Coats' scaled-back $23.8 billion Sandy aid bill was rejected by the Senate.
Republicans also criticized $13 billion in the Senate bill for projects to protect against future storms, including fortification of mass transit systems in the Northeast and building new jetties in vulnerable seaside areas. While maybe worthwhile, those projects don't represent emergencies and shouldn't be exempt from federal spending caps, GOP lawmakers said.
The basic $17 billion before the House on Tuesday is aimed at immediate Sandy recovery needs, including $5.4 billion for New York and New Jersey transit systems and $5.4 billion for FEMA's disaster aid fund. The $33.7 billion amendment would bring the total up to the more than $60 billion sought by Obama and passed by Senate Democrats.
It includes the block grants for previous disasters, weather forecasting improvements and measures to minimize damage from future storms, but not the $188 million for the Amtrak expansion project.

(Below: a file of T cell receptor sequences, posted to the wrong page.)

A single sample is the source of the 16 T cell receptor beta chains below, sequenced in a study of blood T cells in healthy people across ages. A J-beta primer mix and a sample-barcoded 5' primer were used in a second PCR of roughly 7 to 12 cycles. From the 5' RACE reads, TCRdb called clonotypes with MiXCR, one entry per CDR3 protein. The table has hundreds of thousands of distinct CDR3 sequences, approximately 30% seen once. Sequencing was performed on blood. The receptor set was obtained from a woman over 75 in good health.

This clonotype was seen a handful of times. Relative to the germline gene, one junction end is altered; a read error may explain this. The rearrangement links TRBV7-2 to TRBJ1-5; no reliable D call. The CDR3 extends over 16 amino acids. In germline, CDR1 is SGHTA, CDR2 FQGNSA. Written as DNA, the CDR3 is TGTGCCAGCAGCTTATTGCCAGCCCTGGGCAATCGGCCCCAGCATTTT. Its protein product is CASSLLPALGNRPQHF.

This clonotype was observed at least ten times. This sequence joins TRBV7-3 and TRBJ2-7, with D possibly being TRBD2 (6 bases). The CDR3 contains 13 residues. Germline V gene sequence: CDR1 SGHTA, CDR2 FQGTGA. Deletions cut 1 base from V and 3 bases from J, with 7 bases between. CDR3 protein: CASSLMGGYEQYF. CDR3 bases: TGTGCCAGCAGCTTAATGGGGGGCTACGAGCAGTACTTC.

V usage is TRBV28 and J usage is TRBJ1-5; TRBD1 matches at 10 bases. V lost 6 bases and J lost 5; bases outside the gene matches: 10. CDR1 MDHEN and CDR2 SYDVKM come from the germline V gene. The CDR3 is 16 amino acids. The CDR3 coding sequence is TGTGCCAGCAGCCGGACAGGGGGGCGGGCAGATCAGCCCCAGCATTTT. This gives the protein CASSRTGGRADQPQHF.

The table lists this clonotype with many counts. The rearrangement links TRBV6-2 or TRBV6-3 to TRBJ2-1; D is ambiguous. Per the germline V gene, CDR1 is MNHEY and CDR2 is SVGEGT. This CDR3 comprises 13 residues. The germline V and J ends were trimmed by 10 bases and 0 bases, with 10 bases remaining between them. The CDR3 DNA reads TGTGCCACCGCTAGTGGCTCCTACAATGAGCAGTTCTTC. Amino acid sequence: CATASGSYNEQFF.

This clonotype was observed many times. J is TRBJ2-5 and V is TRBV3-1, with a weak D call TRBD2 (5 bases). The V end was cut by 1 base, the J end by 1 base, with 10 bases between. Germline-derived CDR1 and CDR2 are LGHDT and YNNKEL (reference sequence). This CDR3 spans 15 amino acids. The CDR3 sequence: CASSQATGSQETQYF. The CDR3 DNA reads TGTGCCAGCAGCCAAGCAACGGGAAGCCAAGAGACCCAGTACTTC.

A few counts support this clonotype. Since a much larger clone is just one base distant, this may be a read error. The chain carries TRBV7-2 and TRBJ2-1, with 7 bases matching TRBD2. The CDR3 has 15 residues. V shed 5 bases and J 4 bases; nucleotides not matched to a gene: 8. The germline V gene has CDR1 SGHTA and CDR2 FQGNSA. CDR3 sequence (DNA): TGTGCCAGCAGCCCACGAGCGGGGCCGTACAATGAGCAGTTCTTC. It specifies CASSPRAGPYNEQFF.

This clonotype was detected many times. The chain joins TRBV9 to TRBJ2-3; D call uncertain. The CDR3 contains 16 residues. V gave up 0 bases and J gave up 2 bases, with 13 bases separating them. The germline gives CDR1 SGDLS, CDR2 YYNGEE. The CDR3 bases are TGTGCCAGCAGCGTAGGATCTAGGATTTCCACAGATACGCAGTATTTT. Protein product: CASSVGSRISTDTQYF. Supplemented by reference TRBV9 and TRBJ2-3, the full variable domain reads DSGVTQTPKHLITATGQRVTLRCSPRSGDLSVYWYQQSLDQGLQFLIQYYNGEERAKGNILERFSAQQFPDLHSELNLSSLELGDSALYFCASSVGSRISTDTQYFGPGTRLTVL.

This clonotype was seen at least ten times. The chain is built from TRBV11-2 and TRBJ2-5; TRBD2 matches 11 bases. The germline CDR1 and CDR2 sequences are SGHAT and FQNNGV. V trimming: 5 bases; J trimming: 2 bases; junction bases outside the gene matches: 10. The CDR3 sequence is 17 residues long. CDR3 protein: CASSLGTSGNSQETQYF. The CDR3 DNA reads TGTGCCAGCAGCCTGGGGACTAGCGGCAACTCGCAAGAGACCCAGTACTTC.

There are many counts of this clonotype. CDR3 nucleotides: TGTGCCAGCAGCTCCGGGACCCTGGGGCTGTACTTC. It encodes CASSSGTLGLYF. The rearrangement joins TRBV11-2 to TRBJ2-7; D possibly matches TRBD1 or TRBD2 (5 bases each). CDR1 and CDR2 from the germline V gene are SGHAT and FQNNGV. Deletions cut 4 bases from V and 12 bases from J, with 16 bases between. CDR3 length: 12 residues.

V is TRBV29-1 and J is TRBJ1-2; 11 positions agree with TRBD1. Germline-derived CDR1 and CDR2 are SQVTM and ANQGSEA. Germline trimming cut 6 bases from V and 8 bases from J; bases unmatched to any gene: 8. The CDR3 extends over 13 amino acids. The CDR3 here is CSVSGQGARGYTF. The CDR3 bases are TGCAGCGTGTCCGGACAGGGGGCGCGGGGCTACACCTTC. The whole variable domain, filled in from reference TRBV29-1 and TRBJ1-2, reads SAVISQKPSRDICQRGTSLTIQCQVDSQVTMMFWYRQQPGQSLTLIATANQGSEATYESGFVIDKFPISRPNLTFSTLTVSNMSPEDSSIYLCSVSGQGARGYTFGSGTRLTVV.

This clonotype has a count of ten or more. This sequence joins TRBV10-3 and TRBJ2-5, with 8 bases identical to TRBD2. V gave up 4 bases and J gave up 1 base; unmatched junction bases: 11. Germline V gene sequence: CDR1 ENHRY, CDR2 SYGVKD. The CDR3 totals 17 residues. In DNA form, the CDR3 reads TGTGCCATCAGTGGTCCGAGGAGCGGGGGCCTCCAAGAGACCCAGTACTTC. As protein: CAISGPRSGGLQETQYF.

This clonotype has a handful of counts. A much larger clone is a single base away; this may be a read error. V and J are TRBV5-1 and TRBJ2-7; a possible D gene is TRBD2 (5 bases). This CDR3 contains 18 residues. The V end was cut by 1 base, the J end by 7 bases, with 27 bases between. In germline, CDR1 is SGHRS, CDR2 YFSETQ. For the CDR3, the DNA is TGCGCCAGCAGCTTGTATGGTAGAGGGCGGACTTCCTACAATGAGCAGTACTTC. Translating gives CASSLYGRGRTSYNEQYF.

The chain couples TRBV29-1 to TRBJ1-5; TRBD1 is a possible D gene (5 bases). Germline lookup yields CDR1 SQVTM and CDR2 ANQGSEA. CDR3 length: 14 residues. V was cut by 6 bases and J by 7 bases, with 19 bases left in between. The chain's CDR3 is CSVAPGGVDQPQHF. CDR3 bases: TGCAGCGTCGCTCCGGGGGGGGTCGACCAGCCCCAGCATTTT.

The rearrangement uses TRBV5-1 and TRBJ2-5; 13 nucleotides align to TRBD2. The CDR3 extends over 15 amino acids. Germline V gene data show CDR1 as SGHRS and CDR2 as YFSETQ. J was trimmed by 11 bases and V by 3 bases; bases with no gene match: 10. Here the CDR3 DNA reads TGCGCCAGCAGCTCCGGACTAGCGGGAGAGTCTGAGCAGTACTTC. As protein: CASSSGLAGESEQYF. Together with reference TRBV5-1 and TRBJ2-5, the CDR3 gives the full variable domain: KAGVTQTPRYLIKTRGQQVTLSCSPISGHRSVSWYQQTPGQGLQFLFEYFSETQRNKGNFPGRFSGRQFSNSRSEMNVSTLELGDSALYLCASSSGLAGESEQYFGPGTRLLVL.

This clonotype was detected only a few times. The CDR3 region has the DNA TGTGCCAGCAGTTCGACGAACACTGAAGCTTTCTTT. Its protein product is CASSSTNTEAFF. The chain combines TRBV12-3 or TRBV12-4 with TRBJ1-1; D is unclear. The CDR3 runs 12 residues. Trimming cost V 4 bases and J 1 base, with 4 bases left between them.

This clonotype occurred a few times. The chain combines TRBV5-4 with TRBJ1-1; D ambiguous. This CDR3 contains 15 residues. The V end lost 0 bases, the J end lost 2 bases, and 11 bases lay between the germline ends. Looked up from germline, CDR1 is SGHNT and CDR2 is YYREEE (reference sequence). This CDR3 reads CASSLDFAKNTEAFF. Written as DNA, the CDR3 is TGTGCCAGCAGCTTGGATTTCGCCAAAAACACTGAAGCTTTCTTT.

"We know it's going to be a heavy lift for the $33 billion, but we'll find the votes," said Rep. Michael Grimm, R-N.Y., whose Staten Island district was heavily damaged by Sandy.
But conservatives clearly prefer the smaller, $17 billion version. Rep. Tim Huelskamp, R-Kan., a frequent critic of Boehner after losing his seat on the House Budget Committee, said the Sandy aid legislation should be focused on storm-related recovery.
"Conservatives want to see a real plan that addresses real needs for Sandy," he said.
Obama has signed a $9.7 billion replenishment of the national flood insurance fund to help pay claims from 115,000 homeowners, businesses and renters.
FEMA has spent more than $2 billion in disaster relief money for shelter, restoring power and other immediate needs arising from Sandy. The Oct. 29 storm that pounded the Atlantic Coast from North Carolina to Maine with hurricane-force winds and coastal flooding. New York, New Jersey and Connecticut were the hardest hit.
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